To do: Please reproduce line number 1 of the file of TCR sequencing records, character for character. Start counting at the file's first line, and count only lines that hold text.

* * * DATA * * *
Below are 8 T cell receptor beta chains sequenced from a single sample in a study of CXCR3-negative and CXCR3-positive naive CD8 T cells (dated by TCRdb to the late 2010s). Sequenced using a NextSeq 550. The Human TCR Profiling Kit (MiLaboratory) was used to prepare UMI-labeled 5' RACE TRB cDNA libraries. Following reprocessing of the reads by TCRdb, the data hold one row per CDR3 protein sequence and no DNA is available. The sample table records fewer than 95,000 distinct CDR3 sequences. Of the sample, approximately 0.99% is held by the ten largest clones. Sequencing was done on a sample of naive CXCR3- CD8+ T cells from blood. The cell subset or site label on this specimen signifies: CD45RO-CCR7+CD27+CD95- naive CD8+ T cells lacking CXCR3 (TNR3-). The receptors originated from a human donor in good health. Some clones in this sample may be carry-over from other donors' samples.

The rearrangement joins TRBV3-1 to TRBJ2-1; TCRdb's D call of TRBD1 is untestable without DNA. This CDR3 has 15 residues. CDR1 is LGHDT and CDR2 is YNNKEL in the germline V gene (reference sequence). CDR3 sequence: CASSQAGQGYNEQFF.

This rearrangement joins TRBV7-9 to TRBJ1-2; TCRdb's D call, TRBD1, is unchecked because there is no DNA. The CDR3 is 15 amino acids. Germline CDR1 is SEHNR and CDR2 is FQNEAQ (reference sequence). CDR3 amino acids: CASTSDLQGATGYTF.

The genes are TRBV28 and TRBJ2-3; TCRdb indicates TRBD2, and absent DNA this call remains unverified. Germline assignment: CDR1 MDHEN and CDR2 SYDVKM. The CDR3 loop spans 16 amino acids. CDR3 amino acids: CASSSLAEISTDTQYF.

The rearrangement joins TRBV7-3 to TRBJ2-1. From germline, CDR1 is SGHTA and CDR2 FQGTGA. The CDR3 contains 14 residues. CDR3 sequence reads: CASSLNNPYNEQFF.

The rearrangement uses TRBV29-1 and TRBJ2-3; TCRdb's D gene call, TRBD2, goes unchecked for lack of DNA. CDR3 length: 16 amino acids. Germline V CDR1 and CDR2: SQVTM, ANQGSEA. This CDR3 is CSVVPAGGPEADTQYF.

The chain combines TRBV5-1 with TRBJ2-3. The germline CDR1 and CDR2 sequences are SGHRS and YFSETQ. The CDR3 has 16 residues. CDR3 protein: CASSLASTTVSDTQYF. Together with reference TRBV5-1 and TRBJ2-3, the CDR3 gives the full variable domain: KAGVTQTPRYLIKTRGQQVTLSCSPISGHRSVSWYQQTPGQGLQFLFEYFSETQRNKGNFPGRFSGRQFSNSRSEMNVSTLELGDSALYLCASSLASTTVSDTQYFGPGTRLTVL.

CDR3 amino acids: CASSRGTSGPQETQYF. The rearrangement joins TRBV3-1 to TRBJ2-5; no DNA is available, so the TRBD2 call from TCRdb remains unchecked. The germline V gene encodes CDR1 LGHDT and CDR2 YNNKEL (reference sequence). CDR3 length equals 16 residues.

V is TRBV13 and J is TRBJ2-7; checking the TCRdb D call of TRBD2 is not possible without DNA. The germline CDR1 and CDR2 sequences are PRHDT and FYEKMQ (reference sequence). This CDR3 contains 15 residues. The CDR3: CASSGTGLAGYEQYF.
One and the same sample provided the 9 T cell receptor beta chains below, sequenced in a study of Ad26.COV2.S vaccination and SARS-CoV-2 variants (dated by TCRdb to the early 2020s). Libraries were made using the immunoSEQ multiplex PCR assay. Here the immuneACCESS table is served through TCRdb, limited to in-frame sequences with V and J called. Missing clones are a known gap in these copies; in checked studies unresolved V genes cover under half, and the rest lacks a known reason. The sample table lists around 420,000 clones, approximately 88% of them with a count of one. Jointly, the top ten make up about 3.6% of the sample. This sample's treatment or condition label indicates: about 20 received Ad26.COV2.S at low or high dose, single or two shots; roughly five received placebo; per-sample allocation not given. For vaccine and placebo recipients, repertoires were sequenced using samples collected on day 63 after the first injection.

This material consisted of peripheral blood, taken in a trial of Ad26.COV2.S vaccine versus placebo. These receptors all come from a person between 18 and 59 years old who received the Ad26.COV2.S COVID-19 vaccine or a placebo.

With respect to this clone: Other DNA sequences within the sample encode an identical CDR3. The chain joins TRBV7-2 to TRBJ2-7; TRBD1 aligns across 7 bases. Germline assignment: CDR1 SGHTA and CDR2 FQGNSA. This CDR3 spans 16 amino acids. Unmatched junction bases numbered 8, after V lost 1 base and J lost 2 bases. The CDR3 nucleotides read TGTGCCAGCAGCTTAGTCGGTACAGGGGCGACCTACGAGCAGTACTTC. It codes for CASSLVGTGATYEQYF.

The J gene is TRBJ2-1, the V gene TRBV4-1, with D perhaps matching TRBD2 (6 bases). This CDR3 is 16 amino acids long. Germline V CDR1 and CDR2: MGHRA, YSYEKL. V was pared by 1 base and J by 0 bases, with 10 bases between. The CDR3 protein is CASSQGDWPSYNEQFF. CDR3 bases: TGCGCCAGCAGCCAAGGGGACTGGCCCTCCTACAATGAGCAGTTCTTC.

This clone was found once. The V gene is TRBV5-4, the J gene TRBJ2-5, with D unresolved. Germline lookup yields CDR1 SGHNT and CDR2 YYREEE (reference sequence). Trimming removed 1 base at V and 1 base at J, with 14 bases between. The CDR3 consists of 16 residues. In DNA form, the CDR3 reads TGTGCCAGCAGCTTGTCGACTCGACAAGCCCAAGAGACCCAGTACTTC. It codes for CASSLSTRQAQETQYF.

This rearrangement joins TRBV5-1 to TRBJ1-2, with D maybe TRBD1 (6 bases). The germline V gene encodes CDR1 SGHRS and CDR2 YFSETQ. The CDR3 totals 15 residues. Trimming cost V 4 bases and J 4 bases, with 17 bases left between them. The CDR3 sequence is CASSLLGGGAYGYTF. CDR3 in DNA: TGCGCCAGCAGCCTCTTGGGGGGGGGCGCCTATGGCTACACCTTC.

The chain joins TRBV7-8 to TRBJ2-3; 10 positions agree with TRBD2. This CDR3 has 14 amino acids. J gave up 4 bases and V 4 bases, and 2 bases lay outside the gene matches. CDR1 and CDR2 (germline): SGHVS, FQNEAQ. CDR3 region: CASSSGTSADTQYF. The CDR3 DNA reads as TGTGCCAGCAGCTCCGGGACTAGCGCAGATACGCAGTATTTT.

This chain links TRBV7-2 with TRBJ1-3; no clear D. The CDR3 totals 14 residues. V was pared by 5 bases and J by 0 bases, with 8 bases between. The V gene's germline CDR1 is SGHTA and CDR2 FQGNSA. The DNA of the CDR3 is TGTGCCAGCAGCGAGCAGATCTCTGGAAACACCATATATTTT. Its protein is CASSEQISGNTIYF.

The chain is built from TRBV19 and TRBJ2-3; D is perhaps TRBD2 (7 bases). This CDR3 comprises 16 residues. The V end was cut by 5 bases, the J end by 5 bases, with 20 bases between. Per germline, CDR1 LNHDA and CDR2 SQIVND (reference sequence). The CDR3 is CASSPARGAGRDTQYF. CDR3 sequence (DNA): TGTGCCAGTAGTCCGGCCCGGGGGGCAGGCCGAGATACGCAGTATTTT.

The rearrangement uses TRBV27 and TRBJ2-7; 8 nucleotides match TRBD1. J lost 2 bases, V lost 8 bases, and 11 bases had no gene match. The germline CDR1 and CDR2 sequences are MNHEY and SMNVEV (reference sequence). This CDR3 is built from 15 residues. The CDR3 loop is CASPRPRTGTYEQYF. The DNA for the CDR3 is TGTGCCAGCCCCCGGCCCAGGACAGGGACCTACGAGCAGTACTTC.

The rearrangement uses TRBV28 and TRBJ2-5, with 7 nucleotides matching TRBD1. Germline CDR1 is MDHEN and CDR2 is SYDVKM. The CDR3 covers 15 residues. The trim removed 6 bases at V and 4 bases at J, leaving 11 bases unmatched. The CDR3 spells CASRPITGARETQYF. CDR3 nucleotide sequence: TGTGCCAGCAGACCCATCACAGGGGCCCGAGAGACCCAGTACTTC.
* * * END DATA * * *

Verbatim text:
Below are 8 T cell receptor beta chains sequenced from a single sample in a study of CXCR3-negative and CXCR3-positive naive CD8 T cells (dated by TCRdb to the late 2010s). Sequenced using a NextSeq 550. The Human TCR Profiling Kit (MiLaboratory) was used to prepare UMI-labeled 5' RACE TRB cDNA libraries. Following reprocessing of the reads by TCRdb, the data hold one row per CDR3 protein sequence and no DNA is available. The sample table records fewer than 95,000 distinct CDR3 sequences. Of the sample, approximately 0.99% is held by the ten largest clones. Sequencing was done on a sample of naive CXCR3- CD8+ T cells from blood. The cell subset or site label on this specimen signifies: CD45RO-CCR7+CD27+CD95- naive CD8+ T cells lacking CXCR3 (TNR3-). The receptors originated from a human donor in good health. Some clones in this sample may be carry-over from other donors' samples.